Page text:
Some 6,500 people were stuck at the Idomeni camp on Greece’s northern border with Macedonia on Saturday after four Balkan countries announced a daily cap on migrant arrivals.
The build-up began in earnest last week after Macedonia began refusing entry to Afghans and imposed stricter document controls on Syrians and Iraqis, slowing the passage of migrants and refugees to a trickle.
The situation looked set to worsen significantly after EU members Slovenia and Croatia, as well as Serbia and Macedonia, said they would limit the number of migrants entering each day to 580.
The tighter controls have left thousands — including many children — stranded in Greece, as the bloc’s worst migration crisis since World War II shows no sign of abating.
Late on Saturday, some 6,500 people were stranded at Idomeni, according to Athens News Agency.
Macedonian authorities opened the Idomeni border crossing on Saturday afternoon and dozens of migrants were allowed to pass through, with local Greek police sources saying 300 were expected to cross the frontier by the end of the day.
More than 20,000 refugees and other migrants are currently on Greek soil, according to the office of migration minister Yiannis Mouzalas.
Tensions had run high along the border earlier in the day, with some 400 migrants staging a protest demanding entry to Macedonia.
– ‘Open the borders’ –
Friday’s announcement by four Balkan states came a week after Austria said it would only allow 80 people to claim asylum per day, and also pledged to limit the daily number of people passing through the country to 3,200.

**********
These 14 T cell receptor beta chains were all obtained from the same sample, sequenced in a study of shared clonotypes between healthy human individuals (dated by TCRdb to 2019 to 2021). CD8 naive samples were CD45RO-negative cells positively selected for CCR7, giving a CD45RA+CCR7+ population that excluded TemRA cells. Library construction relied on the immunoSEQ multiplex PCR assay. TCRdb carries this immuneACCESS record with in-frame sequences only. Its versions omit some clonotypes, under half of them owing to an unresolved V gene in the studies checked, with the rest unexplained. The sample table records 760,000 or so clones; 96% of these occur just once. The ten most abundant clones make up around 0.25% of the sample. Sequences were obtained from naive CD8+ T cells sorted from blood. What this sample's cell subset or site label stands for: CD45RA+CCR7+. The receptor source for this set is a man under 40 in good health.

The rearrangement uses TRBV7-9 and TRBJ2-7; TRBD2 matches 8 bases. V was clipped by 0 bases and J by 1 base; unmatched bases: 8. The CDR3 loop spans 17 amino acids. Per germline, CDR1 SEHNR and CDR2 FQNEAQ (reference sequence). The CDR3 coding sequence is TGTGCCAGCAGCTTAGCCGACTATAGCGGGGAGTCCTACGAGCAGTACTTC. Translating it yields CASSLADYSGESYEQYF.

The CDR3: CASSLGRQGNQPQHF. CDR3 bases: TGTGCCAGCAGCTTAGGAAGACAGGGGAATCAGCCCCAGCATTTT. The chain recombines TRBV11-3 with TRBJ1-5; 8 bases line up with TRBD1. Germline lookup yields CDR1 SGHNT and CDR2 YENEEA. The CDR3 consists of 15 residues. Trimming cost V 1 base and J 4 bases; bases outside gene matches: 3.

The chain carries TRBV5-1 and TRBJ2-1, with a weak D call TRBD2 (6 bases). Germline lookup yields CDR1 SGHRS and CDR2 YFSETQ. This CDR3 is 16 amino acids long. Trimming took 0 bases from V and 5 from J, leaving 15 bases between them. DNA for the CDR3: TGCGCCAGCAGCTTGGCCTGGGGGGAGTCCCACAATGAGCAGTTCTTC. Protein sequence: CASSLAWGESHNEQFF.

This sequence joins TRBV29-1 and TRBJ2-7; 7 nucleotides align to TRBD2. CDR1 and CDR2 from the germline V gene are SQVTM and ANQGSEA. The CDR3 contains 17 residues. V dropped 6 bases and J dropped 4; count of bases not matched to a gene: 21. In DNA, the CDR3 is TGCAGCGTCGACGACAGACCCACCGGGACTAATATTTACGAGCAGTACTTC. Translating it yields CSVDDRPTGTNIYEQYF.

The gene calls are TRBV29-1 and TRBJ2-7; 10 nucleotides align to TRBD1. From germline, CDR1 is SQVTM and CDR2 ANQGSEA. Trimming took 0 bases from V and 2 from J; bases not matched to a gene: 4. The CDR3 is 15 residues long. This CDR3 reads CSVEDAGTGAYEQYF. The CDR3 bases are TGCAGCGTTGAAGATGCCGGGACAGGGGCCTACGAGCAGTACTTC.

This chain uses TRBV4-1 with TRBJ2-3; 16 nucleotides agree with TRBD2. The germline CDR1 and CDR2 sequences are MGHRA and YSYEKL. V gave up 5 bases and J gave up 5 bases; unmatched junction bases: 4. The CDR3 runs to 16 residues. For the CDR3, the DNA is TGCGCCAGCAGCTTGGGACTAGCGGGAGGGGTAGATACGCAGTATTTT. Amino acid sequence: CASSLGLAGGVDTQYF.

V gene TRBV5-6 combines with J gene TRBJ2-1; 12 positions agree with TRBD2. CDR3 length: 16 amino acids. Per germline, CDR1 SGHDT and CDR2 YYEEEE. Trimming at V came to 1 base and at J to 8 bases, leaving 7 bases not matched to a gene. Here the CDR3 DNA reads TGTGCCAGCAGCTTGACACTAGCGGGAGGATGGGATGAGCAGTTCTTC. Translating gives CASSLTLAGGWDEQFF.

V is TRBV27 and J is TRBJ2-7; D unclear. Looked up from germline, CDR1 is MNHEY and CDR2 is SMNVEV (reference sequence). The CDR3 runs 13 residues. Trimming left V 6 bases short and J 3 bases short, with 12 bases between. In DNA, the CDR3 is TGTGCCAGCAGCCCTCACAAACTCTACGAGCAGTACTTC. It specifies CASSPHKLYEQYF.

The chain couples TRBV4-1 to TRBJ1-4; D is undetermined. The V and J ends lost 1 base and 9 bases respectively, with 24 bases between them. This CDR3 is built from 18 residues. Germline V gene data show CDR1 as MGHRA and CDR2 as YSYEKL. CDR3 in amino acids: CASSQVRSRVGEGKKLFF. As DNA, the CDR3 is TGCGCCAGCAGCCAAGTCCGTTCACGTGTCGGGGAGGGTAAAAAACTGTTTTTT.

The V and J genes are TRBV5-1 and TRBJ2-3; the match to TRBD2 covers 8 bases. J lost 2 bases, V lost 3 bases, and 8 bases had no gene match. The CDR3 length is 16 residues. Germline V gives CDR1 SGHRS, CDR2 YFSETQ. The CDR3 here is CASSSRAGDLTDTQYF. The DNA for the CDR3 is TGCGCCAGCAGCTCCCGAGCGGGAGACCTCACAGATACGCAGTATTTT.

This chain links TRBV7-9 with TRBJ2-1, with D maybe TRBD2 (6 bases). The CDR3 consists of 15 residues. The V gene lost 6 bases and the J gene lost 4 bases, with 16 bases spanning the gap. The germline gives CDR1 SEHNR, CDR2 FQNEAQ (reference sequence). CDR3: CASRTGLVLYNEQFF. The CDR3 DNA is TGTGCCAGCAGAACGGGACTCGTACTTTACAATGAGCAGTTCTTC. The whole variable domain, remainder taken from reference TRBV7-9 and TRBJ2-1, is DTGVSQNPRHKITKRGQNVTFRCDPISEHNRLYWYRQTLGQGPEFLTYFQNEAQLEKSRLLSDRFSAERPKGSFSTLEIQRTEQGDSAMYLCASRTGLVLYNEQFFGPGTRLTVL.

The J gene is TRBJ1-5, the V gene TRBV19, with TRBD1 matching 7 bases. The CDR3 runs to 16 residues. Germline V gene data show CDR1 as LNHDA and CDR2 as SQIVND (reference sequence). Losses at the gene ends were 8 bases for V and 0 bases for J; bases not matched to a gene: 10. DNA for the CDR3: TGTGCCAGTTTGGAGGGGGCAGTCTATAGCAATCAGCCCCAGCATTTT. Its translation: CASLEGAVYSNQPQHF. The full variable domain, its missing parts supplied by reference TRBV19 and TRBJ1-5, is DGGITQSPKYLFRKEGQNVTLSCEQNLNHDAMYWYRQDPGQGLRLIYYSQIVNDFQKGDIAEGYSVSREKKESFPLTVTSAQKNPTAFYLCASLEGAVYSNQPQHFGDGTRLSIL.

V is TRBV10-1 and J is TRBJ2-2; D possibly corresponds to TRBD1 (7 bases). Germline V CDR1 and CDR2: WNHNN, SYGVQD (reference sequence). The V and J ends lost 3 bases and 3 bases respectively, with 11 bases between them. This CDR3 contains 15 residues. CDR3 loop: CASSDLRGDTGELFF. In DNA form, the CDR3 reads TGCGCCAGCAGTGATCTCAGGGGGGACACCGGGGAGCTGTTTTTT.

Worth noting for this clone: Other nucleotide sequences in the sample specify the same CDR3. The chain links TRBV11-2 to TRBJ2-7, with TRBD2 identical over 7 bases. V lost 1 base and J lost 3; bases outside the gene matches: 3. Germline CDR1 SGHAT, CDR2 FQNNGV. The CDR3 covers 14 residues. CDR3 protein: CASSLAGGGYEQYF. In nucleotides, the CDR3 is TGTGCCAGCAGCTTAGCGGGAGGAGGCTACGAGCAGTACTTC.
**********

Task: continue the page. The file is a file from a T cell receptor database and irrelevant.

The move has sparked a bitter spat between Athens and Vienna, with Greece fearful it would trigger a domino effect, leaving thousands stranded on its territory after landing on its beaches from Turkey.
Austria has repeatedly accused Greece of failing to police its borders properly and allowing an excessively high number of migrants to continue their journey towards northern Europe.
“Europe can’t be indifferent to those of our partners who don’t respect their obligations,” Greek President Prokopis Pavlopoulos said of the border restrictions on Saturday.
Last week, the EU told Austria that limiting asylum claims was “plainly incompatible” with European and international laws.
On Saturday, around 200 people held a protest outside the Austrian embassy in Athens, an AFP correspondent said.
Chanting slogans like “Open the borders” and “Stop the War” in Syria — a conflict which has sent millions into exile — the protesters demanded safe passage for refugees.
In a bid to regulate the flow of refugees until the border situation is resolved, Greek authorities are trying to house them on the Aegean islands where they land by boat from Turkey.